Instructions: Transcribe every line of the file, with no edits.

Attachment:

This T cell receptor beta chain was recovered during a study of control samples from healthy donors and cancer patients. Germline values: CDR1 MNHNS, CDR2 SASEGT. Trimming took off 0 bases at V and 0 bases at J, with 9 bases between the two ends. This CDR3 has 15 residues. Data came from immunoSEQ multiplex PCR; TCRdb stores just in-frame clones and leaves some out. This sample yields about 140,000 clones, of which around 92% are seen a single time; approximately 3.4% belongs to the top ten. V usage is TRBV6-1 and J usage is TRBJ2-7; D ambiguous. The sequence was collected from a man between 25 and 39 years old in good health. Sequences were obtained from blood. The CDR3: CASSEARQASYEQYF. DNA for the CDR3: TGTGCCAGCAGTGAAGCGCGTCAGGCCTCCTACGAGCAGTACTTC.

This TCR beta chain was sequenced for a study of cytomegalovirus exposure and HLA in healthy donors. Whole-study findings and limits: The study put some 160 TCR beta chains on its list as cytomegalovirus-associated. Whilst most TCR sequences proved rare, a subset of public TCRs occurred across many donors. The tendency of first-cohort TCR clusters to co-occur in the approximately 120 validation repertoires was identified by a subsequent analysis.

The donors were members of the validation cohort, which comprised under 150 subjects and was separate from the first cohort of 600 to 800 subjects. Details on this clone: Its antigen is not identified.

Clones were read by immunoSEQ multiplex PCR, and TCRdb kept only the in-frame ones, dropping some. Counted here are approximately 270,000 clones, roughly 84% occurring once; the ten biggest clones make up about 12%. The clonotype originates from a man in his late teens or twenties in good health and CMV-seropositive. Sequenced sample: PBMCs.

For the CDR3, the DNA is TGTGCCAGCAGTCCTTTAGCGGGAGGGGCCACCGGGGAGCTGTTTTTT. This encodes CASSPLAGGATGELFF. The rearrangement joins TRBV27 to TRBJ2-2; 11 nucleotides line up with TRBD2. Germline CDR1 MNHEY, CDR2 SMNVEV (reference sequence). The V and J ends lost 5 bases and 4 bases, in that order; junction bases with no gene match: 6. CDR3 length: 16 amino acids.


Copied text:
This T cell receptor beta chain was recovered during a study of control samples from healthy donors and cancer patients. Germline values: CDR1 MNHNS, CDR2 SASEGT. Trimming took off 0 bases at V and 0 bases at J, with 9 bases between the two ends. This CDR3 has 15 residues. Data came from immunoSEQ multiplex PCR; TCRdb stores just in-frame clones and leaves some out. This sample yields about 140,000 clones, of which around 92% are seen a single time; approximately 3.4% belongs to the top ten. V usage is TRBV6-1 and J usage is TRBJ2-7; D ambiguous. The sequence was collected from a man between 25 and 39 years old in good health. Sequences were obtained from blood. The CDR3: CASSEARQASYEQYF. DNA for the CDR3: TGTGCCAGCAGTGAAGCGCGTCAGGCCTCCTACGAGCAGTACTTC.

This TCR beta chain was sequenced for a study of cytomegalovirus exposure and HLA in healthy donors. Whole-study findings and limits: The study put some 160 TCR beta chains on its list as cytomegalovirus-associated. Whilst most TCR sequences proved rare, a subset of public TCRs occurred across many donors. The tendency of first-cohort TCR clusters to co-occur in the approximately 120 validation repertoires was identified by a subsequent analysis.

The donors were members of the validation cohort, which comprised under 150 subjects and was separate from the first cohort of 600 to 800 subjects. Details on this clone: Its antigen is not identified.

Clones were read by immunoSEQ multiplex PCR, and TCRdb kept only the in-frame ones, dropping some. Counted here are approximately 270,000 clones, roughly 84% occurring once; the ten biggest clones make up about 12%. The clonotype originates from a man in his late teens or twenties in good health and CMV-seropositive. Sequenced sample: PBMCs.

For the CDR3, the DNA is TGTGCCAGCAGTCCTTTAGCGGGAGGGGCCACCGGGGAGCTGTTTTTT. This encodes CASSPLAGGATGELFF. The rearrangement joins TRBV27 to TRBJ2-2; 11 nucleotides line up with TRBD2. Germline CDR1 MNHEY, CDR2 SMNVEV (reference sequence). The V and J ends lost 5 bases and 4 bases, in that order; junction bases with no gene match: 6. CDR3 length: 16 amino acids.